Psalm 97

IMG_4046The Lord reigneth; let the earth rejoice; let the multitude of isles be glad thereof. Clouds and darkness are round about him: righteousness and judgment are the habitation of his throne.  A fire goeth before him, and burneth up his enemies round about. His lightnings enlightened the world: the earth saw, and trembled. The hills melted like wax at the presence of the Lord, at the presence of the Lord of the whole earth. The heavens declare his righteousness, and all the people see his glory  Confounded be all they that serve graven images, that boast themselves of idols: worship him, all ye gods. Zion heard, and was glad; and the daughters of Judah rejoiced because of thy judgments, O Lord. For thou, Lord, art high above all the earth: thou art exalted far above all gods. Ye that love the Lord, hate evil: he preserveth the souls of his saints; he delivereth them out of the hand of the wicked. Light is sown for the righteous, and gladness for the upright in heart. Rejoice in the Lord, ye righteous; and give thanks at the remembrance of his holiness. (KJV)

As I researched the phase “righteousness and justice are the foundation of his throne” this morning I realized that righteousness and justice have very different meanings to a wide vary of people.  The more I researched the more complicated the definitions of righteousness and justice became.  Righteousness is simply defined as an attribute that implies one’s actions are justified.   It is a term in theology that is used to describe a person who is in a right relationship with God.  Justice is simply defined as the concept of moral rightness.   However, in my research I quickly came to the realization that the definition of moral rightness is really based upon the person’s view in which you are having a conversation with at the time.  Of course the definition of moral righteousness would change with every conversation.  However, the book of the Psalms makes it clear who defines righteousness and that is the LORD.

As we go about the process of living in this world we seem to have a misunderstanding of the order in which we place your priorities.   It is His righteousness that should be the main priority that we seek and not our daily needs.  In Matthew 6:33 the Lord states “seek first the kingdom of God and his righteousness and all these things will be added to you”.  As we consider our daily conversations with friends and family the topic of the problems in the daily events in our live usually rise to the surface and can become the major part of the conversation.    Yet we must realize that this topic should not really be a concern for the believer.  If we seek God’s righteous and justice then all the things we need will be provided to us.  Therefore our priority in life should be living a blameless life seeking the kingdom of God, and not worrying about tomorrow.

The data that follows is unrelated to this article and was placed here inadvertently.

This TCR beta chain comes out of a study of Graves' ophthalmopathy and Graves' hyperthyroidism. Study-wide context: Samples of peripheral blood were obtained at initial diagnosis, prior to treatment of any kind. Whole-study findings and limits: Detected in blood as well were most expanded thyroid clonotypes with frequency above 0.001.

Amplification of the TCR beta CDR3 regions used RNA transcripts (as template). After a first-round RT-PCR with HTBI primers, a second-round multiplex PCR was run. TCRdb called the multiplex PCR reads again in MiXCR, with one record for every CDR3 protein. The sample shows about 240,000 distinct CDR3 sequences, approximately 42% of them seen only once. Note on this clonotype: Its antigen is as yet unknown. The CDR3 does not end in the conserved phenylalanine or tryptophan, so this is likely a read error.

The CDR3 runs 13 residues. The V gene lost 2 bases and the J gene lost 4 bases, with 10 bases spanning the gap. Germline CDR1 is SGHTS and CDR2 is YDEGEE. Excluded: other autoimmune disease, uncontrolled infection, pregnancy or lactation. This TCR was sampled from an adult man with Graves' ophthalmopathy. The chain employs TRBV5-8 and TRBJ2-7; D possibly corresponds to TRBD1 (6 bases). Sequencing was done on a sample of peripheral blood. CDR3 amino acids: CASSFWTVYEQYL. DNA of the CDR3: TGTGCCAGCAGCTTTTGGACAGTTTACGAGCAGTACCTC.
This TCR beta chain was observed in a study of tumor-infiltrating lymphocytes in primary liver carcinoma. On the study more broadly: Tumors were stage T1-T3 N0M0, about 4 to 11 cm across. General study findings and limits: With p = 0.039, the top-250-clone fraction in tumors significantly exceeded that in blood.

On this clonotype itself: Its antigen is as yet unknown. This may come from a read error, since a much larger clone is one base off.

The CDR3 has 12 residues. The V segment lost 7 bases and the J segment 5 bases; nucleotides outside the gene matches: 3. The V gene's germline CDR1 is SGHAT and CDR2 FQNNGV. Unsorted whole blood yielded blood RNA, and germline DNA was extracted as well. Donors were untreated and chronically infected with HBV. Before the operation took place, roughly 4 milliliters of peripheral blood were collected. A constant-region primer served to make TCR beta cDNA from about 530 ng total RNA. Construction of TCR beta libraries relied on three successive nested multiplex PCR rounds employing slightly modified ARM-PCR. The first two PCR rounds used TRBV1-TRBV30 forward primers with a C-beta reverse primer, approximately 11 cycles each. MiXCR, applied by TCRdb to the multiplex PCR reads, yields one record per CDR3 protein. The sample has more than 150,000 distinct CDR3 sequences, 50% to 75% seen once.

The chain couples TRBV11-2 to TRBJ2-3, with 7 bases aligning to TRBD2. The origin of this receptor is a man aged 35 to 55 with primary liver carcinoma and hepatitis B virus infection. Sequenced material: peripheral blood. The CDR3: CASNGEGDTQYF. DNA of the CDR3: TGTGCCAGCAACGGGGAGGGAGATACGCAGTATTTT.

As I look at the opening statement of this psalm it reads “The Lord reigns” I am reminded of the song I Heard the Bells on Christmas Day and recall some of the words of this song that Henry Longfellow wrote during the time of the Civil War:

And in despair I bowed my head “There is no peace on earth,” I said, “For hate is strong and mocks the song of peace on earth, good will to men.”

Then pealed the bells more loud and deep: “God is not dead, nor doth He sleep; the wrong shall fail, the right prevail with peace on earth, good will to men.”

As I look around me with all the wars and evils in this world today I can see why people can ask “with so much evil how could God be in control?”  Yet one hundred and forty-five years ago Henry Longfellow had the answer.  His answer “God is not dead, nor doth He sleep; the wrong shall fail, the right prevail”.  The foundation of God’s throne is righteousness and justice.  Paul declares this righteousness of God as a righteousness that comes through faith in Jesus Christ.  We need never to forget this important fact of God’s righteousness.  He did not just forgive our sins because he felt sorry for us; our sins were forgive because they were atoned by the cross.  Oswald Chambers writes about this forgiveness of God in his November 20 devotional:

“Forgiveness is the divine miracle of grace. The cost to God was the Cross of Christ. To forgive sin, while remaining a holy God, this price had to be paid. Never accept a view of the fatherhood of God if it blots out the atonement. The revealed truth of God is that without the atonement He cannot forgive— He would contradict His nature if He did. The only way we can be forgiven is by being brought back to God through the atonement of the Cross. God’s forgiveness is possible only in the supernatural realm.”

We must not forget that even though the foundation of God’s throne is righteousness that justice had to be satisfied.  It took the cross to make our unrighteousness right before God.  This cost of this price to God can never be fully understood by us, but we can delight in it and I believe that this delight brings pleasure to God.